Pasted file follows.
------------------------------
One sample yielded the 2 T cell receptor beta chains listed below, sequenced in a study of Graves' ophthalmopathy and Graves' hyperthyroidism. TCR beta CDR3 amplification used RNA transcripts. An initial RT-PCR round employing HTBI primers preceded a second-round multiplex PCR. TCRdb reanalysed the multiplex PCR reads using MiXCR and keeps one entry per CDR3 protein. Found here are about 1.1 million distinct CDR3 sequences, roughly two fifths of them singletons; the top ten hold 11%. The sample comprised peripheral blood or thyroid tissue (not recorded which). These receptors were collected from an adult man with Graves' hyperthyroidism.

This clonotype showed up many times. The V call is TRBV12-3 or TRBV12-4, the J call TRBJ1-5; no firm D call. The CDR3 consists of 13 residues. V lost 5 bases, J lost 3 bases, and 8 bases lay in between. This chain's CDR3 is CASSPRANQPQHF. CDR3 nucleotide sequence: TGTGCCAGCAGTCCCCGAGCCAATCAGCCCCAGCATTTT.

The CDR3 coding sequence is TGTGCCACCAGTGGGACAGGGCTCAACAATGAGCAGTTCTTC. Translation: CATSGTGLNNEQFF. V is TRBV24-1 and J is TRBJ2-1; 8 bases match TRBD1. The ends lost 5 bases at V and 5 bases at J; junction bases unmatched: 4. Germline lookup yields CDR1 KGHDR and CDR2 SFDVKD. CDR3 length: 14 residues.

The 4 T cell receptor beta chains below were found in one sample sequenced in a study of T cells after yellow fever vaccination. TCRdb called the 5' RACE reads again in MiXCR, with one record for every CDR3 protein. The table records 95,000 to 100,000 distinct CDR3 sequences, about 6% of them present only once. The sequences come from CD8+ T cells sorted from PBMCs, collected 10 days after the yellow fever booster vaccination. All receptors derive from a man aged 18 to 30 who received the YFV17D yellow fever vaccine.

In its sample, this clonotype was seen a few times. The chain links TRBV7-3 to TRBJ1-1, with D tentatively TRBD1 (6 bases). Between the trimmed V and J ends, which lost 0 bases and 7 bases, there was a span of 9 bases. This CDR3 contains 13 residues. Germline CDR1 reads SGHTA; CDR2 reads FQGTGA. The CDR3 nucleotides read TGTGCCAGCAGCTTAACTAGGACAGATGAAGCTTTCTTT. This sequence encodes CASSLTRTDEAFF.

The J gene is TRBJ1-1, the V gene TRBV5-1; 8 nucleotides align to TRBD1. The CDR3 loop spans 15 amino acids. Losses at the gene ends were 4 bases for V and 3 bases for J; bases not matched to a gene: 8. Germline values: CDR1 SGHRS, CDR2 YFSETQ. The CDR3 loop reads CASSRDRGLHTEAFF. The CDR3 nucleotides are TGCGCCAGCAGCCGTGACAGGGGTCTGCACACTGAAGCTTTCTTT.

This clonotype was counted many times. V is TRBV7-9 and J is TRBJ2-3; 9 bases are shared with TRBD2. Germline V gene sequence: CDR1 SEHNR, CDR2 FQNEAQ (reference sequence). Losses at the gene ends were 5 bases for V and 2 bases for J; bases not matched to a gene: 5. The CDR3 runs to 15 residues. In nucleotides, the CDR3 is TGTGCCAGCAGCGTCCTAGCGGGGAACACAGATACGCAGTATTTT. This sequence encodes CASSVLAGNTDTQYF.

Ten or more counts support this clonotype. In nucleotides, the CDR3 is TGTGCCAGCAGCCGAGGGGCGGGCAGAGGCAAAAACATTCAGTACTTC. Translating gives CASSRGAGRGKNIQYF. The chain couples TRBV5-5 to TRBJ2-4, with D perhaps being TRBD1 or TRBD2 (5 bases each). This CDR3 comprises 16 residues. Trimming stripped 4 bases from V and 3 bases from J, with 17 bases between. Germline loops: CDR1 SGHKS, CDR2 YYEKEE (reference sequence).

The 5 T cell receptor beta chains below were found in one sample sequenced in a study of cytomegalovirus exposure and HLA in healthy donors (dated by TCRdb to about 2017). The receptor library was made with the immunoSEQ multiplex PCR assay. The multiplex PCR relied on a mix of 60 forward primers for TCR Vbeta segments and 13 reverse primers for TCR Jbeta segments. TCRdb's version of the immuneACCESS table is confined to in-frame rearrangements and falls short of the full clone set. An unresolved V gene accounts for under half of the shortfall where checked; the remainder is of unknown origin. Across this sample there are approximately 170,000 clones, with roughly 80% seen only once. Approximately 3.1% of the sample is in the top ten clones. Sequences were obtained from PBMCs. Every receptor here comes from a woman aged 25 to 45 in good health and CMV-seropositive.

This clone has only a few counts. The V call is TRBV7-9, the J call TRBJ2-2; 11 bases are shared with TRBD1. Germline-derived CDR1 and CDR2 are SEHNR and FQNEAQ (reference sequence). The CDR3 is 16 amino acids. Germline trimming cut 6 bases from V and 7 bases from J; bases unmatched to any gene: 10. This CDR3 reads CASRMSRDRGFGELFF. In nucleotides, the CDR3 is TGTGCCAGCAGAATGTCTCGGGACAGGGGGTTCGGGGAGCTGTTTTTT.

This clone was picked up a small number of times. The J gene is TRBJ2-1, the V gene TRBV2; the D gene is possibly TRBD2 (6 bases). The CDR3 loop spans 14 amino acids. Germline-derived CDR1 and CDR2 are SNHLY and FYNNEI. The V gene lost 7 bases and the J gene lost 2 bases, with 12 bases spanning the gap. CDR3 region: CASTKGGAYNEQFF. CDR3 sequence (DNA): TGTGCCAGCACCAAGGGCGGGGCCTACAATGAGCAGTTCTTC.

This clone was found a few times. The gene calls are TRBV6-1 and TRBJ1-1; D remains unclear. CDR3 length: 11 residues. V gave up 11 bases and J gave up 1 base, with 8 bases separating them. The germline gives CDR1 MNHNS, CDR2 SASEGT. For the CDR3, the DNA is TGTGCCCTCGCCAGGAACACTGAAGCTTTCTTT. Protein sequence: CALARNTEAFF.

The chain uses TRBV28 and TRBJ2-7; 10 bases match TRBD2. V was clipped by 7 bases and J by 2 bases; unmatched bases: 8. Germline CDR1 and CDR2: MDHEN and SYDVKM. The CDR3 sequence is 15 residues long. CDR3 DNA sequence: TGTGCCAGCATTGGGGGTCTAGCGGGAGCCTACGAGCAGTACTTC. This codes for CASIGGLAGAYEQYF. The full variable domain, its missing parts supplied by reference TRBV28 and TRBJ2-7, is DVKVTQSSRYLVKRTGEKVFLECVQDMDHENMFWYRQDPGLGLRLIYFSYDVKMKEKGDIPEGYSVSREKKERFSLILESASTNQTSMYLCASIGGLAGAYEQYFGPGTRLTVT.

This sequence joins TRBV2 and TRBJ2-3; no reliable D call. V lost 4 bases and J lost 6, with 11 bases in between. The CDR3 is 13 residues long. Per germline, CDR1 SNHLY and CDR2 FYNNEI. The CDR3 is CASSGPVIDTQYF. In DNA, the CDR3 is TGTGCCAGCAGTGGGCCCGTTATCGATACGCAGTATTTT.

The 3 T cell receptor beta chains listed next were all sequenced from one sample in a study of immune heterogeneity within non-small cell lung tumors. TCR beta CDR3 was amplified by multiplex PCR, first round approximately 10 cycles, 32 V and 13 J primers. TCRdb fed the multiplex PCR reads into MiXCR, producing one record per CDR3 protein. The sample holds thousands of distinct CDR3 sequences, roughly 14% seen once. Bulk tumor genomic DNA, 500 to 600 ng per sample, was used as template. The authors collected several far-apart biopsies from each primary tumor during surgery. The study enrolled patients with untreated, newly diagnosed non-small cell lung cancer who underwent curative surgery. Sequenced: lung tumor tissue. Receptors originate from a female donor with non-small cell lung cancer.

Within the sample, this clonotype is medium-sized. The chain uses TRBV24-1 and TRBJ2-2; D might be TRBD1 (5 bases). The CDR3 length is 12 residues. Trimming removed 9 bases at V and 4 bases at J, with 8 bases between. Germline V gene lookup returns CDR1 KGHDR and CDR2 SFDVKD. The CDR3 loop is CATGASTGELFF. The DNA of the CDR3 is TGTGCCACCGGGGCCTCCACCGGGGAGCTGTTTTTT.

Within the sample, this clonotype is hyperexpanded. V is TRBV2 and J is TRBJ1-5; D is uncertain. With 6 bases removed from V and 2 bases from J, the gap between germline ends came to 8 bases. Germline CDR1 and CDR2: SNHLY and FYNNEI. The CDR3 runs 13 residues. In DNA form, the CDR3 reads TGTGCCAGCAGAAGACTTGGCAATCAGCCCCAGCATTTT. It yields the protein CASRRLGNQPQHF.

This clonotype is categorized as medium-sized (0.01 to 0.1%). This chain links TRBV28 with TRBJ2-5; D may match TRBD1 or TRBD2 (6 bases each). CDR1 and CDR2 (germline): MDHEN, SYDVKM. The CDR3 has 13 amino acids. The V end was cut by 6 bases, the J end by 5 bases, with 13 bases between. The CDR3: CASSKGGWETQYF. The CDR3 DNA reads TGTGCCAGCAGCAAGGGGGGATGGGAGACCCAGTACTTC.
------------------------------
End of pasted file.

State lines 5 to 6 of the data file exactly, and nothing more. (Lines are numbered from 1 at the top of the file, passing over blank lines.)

In its sample, this clonotype was seen a few times. The chain links TRBV7-3 to TRBJ1-1, with D tentatively TRBD1 (6 bases). Between the trimmed V and J ends, which lost 0 bases and 7 bases, there was a span of 9 bases. This CDR3 contains 13 residues. Germline CDR1 reads SGHTA; CDR2 reads FQGTGA. The CDR3 nucleotides read TGTGCCAGCAGCTTAACTAGGACAGATGAAGCTTTCTTT. This sequence encodes CASSLTRTDEAFF.

The J gene is TRBJ1-1, the V gene TRBV5-1; 8 nucleotides align to TRBD1. The CDR3 loop spans 15 amino acids. Losses at the gene ends were 4 bases for V and 3 bases for J; bases not matched to a gene: 8. Germline values: CDR1 SGHRS, CDR2 YFSETQ. The CDR3 loop reads CASSRDRGLHTEAFF. The CDR3 nucleotides are TGCGCCAGCAGCCGTGACAGGGGTCTGCACACTGAAGCTTTCTTT.